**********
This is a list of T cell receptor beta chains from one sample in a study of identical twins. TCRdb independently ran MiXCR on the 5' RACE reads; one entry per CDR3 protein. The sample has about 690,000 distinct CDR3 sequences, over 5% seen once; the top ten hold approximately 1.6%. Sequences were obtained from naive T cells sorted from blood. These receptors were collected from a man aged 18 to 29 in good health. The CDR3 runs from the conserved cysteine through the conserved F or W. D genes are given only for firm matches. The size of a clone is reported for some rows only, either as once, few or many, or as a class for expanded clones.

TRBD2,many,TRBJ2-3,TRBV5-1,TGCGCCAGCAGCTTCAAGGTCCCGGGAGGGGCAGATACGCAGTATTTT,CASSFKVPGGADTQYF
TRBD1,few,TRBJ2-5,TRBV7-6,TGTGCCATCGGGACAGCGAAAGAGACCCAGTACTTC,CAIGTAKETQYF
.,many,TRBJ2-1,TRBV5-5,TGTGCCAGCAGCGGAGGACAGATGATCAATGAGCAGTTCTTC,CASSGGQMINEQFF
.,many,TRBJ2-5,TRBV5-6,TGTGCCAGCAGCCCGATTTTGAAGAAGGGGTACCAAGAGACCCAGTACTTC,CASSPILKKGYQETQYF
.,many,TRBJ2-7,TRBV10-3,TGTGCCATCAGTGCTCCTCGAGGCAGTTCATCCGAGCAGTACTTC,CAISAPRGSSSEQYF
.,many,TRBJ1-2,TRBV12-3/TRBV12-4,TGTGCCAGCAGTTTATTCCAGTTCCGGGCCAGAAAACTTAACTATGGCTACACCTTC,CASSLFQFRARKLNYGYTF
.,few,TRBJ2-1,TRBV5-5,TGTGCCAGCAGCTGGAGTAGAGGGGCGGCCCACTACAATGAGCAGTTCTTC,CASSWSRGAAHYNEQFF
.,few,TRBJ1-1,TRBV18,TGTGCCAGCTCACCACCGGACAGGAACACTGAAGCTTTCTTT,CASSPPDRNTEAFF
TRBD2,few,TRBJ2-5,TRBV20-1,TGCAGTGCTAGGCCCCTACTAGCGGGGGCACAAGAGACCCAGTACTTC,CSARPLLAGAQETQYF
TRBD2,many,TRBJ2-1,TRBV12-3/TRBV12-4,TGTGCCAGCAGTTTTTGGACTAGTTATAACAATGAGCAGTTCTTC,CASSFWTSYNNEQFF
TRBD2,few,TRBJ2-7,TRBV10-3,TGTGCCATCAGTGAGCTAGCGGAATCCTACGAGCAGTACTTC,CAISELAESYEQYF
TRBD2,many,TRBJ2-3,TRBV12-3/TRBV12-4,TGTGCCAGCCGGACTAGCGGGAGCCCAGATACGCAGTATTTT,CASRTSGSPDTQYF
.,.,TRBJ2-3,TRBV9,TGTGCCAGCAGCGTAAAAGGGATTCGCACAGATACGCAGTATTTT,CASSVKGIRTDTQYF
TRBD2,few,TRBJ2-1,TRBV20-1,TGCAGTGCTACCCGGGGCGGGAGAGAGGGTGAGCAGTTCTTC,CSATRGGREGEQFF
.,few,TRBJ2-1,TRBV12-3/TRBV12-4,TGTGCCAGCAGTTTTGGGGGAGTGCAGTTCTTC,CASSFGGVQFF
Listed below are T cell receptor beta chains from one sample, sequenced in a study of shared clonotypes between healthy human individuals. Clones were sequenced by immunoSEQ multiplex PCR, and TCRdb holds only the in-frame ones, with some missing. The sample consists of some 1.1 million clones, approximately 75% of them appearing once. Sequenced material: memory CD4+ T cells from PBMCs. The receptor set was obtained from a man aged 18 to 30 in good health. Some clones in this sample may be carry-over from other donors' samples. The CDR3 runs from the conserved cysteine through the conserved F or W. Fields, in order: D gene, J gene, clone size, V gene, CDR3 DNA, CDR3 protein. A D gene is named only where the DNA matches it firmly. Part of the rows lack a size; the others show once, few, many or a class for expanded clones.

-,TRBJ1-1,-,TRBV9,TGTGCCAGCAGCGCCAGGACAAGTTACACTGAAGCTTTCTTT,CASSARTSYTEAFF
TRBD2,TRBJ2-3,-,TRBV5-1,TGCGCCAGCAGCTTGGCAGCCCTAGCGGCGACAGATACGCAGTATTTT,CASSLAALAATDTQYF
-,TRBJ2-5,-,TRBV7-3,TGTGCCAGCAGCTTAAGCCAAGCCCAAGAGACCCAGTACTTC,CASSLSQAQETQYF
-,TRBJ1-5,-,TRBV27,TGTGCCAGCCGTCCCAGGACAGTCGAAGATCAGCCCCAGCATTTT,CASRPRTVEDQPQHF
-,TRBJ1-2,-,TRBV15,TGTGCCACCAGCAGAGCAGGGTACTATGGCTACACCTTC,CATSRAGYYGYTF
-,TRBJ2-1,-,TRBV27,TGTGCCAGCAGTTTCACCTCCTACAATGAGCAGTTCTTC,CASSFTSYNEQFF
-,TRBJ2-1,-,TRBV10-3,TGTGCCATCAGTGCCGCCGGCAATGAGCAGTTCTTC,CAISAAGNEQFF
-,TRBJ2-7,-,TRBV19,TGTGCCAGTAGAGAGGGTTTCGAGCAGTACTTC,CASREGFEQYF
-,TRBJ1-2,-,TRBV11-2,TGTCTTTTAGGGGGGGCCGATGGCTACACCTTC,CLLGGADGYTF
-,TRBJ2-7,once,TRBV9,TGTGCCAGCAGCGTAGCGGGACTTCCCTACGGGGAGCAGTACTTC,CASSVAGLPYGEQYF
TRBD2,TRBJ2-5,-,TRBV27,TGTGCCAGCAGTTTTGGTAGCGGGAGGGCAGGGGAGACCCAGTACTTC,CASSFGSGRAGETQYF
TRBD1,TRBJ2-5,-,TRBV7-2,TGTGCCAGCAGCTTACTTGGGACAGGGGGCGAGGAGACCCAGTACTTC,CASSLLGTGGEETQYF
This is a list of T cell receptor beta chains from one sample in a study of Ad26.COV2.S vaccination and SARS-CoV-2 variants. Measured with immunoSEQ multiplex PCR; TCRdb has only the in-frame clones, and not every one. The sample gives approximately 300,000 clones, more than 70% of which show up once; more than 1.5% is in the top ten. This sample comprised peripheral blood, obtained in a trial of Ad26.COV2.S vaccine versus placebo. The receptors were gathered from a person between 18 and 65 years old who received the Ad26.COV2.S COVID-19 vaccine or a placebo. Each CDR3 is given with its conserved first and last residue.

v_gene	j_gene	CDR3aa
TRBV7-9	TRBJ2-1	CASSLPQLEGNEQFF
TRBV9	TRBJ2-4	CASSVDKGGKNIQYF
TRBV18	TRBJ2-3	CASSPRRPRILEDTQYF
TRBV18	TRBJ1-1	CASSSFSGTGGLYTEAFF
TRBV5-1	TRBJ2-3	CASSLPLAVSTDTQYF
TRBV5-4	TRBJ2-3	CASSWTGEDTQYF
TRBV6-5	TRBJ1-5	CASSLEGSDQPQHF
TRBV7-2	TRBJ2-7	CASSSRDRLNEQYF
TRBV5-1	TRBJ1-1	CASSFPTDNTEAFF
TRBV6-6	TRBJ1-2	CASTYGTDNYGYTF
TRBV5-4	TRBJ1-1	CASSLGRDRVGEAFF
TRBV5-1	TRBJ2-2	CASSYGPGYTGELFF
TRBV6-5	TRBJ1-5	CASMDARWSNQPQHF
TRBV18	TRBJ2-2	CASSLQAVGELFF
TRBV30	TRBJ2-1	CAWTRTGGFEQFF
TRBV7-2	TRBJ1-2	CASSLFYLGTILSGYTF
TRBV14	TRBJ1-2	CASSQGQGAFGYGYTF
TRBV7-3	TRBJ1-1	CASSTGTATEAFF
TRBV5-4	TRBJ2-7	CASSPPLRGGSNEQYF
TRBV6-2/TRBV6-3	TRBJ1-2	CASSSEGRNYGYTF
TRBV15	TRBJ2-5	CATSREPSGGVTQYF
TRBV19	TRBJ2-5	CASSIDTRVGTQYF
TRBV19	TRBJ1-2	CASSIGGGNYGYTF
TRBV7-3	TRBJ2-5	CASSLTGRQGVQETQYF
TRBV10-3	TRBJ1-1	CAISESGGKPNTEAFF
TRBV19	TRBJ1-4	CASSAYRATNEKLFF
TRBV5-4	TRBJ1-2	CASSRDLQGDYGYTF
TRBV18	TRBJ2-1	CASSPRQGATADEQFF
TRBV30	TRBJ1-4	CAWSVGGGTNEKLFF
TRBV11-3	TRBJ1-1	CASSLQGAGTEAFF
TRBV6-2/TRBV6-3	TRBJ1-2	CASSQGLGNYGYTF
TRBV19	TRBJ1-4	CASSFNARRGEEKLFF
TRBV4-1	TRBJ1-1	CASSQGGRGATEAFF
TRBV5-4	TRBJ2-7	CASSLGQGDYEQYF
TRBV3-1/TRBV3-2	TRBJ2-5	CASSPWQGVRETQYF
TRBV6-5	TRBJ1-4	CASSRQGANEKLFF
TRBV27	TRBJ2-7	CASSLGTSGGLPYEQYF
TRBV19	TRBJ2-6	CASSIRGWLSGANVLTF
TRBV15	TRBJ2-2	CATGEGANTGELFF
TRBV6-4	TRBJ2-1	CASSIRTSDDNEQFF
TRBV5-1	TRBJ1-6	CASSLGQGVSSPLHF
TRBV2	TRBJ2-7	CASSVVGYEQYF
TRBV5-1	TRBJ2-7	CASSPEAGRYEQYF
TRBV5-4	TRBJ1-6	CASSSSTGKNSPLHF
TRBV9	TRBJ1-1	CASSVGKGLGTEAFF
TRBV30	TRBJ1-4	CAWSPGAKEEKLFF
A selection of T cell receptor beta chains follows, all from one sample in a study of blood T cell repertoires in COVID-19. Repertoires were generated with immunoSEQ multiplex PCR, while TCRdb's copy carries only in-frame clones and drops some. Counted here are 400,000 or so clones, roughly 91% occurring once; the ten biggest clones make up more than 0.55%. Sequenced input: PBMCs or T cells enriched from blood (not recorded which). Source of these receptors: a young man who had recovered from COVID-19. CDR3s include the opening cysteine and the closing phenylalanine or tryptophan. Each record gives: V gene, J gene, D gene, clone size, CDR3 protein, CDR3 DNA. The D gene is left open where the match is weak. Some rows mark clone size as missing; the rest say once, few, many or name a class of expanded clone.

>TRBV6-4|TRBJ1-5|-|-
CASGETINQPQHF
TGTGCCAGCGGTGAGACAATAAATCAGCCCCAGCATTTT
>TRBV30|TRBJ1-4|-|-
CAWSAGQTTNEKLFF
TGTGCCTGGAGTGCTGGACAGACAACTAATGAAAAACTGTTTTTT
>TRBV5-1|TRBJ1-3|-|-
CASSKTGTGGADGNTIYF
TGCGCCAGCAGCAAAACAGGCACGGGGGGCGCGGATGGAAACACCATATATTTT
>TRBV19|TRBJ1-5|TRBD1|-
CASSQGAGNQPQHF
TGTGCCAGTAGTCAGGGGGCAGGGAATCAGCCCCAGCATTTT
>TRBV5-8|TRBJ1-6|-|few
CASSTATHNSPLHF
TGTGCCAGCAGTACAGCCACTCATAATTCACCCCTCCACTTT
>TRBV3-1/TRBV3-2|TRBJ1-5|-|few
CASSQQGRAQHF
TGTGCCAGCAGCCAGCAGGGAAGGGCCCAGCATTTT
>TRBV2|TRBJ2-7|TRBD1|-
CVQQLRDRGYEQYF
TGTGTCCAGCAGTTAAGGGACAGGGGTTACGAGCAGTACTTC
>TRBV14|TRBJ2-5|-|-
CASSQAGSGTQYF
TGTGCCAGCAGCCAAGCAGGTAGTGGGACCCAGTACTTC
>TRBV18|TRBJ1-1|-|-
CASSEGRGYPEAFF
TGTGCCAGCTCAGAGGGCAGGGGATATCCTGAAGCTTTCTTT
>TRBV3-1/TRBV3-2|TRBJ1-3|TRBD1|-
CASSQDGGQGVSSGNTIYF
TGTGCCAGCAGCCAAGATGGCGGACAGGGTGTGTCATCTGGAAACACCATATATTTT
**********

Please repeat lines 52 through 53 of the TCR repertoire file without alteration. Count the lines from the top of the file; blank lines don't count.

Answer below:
TRBV15	TRBJ2-5	CATSREPSGGVTQYF
TRBV19	TRBJ2-5	CASSIDTRVGTQYF